The Deputy Speaker of Parliament, Jacob Oulanyah, has blamed the challenges in revenue collection on the capacity gaps of Uganda Revenue Authority (URA).
He said that URA is defeated by tax payers because some business people in the private sector have more resources to enlist services of experts who in turn influence the revenue collection process.
“Such people engage tax consultants, pay them heavily. So, (URA) is always chasing the tax payer who is ahead of the game because you do not have the means and resources that private people have,” said Oulanyah.
Oulanyah was officiating at a training workshop on the 1st Science Model by URA held at Speke Resort Munyonyo on 19 November, 2018. The Science Model will enable URA to monitor taxpayer’s compliance using new technologies like computer programmes.
The workshop was attended by URA staff, the Chairperson of the Parliamentary Committee on Finance, Hon. Henry Musaasizi and the Chairperson Parliamentary Budget Committee, Hon. Amos Lugoloobi.
Oulanyah said that Government ought to develop a mechanism to respond to challenges faced by the tax collectors. He asked the Ministry of Finance, Planning and Economic Developmentto present a proposal to Parliament for provision of funds to facilitate employees of URA as well as build their capacity.
“Let us facilitate this party (URA), build their capacities, so that they can respond robustly. If the tax payer knows that the tax collector has capacity to collect taxes, they will start fearing avoiding taxes,” said Oulanyah.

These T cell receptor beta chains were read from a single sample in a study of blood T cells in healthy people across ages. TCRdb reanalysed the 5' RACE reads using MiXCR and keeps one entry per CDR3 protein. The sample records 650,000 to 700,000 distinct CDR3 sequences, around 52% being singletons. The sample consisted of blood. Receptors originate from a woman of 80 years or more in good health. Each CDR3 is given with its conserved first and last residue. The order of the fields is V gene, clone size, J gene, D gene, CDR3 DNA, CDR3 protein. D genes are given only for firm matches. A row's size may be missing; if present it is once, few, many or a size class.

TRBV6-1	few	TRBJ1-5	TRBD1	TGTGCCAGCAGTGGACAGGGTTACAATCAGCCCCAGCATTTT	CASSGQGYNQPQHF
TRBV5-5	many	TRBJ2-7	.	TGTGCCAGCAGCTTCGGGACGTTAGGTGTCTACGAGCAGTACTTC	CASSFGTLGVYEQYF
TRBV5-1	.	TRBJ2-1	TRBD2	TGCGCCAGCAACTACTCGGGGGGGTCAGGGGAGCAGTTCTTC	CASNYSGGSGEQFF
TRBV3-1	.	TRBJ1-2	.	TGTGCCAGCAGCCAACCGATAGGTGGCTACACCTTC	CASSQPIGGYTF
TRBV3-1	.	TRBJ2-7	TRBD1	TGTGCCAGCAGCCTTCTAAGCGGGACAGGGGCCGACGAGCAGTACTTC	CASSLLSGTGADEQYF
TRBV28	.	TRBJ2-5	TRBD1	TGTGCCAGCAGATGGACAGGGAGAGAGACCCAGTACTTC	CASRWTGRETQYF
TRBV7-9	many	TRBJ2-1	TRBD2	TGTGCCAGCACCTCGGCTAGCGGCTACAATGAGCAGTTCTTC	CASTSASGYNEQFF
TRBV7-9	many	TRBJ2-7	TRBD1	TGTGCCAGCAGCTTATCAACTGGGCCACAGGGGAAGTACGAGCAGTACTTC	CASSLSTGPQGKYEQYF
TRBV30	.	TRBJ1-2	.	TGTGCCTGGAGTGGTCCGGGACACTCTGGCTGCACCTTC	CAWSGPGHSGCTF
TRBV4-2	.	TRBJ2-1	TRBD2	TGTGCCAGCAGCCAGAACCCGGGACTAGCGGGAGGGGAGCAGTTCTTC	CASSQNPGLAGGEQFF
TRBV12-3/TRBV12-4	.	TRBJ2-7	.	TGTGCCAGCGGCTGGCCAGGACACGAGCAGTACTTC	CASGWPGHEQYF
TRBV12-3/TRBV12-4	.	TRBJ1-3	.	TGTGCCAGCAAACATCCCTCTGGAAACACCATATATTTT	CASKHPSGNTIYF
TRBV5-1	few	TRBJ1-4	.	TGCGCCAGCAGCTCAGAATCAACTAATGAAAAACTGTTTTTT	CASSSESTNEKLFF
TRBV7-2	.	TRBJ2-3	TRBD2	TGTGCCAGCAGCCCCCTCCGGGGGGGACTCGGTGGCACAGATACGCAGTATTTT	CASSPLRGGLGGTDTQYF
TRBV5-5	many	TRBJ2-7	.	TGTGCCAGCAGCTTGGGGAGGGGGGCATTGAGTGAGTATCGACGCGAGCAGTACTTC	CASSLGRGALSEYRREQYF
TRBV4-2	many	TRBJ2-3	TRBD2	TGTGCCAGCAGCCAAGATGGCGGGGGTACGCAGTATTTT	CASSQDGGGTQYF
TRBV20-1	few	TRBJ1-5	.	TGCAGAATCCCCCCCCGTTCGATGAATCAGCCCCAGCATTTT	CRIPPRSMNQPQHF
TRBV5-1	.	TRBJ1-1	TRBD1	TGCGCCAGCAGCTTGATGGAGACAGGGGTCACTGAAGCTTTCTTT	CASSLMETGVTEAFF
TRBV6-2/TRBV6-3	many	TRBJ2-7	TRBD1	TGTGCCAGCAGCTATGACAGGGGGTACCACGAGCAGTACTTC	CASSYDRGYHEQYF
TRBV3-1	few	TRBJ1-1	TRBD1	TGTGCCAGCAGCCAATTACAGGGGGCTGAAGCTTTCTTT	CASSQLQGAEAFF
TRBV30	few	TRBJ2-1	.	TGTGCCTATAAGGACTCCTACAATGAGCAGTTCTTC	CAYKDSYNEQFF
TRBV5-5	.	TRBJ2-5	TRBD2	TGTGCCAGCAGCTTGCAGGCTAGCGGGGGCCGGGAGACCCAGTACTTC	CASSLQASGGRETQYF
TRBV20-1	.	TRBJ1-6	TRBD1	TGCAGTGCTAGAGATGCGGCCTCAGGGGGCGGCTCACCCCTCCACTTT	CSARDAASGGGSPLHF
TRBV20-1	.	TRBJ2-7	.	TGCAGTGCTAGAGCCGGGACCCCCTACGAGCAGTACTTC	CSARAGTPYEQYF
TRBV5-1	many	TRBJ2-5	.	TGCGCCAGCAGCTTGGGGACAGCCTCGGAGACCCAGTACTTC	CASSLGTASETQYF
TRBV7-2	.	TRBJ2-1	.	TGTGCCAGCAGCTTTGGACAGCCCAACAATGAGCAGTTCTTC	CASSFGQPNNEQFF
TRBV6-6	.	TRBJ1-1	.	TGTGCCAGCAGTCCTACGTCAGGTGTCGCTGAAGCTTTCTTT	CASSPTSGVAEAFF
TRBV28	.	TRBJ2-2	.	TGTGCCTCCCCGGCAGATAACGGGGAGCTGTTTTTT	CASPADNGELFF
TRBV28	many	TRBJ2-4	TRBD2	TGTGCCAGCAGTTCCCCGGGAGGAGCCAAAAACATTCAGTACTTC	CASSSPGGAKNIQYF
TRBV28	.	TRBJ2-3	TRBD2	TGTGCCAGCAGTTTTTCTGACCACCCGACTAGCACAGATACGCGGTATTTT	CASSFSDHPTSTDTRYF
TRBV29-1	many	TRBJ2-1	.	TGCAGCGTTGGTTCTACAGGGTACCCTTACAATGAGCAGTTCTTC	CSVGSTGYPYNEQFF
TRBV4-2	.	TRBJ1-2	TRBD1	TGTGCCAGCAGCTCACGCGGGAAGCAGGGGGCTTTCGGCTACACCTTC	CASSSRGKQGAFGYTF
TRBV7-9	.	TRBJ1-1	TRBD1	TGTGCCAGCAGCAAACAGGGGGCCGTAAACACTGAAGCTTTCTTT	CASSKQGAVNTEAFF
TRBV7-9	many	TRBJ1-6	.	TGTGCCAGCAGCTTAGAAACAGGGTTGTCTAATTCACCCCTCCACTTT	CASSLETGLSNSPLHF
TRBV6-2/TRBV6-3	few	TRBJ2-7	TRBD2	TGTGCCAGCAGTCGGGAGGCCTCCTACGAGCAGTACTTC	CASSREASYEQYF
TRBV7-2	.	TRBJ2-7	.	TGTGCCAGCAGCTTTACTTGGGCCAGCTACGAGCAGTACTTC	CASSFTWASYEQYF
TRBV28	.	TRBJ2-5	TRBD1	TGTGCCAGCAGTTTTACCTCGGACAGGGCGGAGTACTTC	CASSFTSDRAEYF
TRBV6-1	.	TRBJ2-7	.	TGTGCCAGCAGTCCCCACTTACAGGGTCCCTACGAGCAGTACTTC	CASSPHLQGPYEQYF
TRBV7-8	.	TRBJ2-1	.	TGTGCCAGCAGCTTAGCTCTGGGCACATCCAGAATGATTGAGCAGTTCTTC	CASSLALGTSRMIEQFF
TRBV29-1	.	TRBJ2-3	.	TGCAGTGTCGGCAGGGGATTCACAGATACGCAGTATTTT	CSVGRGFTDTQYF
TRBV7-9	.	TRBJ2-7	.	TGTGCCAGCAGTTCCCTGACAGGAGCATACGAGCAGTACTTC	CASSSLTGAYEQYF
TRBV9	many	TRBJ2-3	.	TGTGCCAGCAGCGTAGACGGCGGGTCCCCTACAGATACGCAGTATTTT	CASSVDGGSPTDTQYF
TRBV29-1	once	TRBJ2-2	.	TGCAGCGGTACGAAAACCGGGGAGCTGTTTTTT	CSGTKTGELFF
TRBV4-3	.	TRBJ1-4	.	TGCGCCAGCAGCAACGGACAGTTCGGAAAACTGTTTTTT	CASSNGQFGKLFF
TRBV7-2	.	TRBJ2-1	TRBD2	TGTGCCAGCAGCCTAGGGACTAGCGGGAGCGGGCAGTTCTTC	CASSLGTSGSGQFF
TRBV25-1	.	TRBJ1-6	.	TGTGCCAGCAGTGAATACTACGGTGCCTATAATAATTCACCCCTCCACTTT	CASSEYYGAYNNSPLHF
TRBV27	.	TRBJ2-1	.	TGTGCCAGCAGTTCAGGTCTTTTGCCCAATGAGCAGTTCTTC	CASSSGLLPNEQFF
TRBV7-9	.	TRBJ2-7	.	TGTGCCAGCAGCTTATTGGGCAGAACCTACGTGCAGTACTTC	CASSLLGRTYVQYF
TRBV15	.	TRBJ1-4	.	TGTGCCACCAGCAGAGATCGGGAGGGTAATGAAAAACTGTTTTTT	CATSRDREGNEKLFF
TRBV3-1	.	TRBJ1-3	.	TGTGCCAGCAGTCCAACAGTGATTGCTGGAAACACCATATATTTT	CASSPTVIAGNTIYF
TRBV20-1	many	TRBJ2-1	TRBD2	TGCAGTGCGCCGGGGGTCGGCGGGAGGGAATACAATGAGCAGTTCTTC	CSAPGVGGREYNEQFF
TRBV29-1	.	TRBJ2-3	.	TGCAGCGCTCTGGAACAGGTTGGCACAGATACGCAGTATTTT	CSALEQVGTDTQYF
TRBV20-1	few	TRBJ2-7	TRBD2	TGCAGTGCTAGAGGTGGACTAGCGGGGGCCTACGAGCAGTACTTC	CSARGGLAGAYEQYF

He however said that to achieve this, URA requires moral leadership and innovativeness. He commended the tax body for advancing revenue collection through the science model.
“The foundation has got to be morally upright and innovative, otherwise we are stuck. Why moral, because it is important. History has taught us that everything rises and falls with morality,” said Oulanyah.
The Acting Commissioner General, URA, Patrick Mukiibi said that the science model will improve compliance monitoring and tax management chain.
“If you interacted with us in the international trade area, you will find that in one way or another, science and technology cannot be missed either as you lodge your entry, or if you brought in any particular product that requires us to test its composition for us to determine the tariff code to use,” said Mukiibi.
He added that the science model would also be applied to Ugandan manufacturers, saying that it will enable URA to find out about the manufacturers purchases and sales, hence ensuring tax compliance.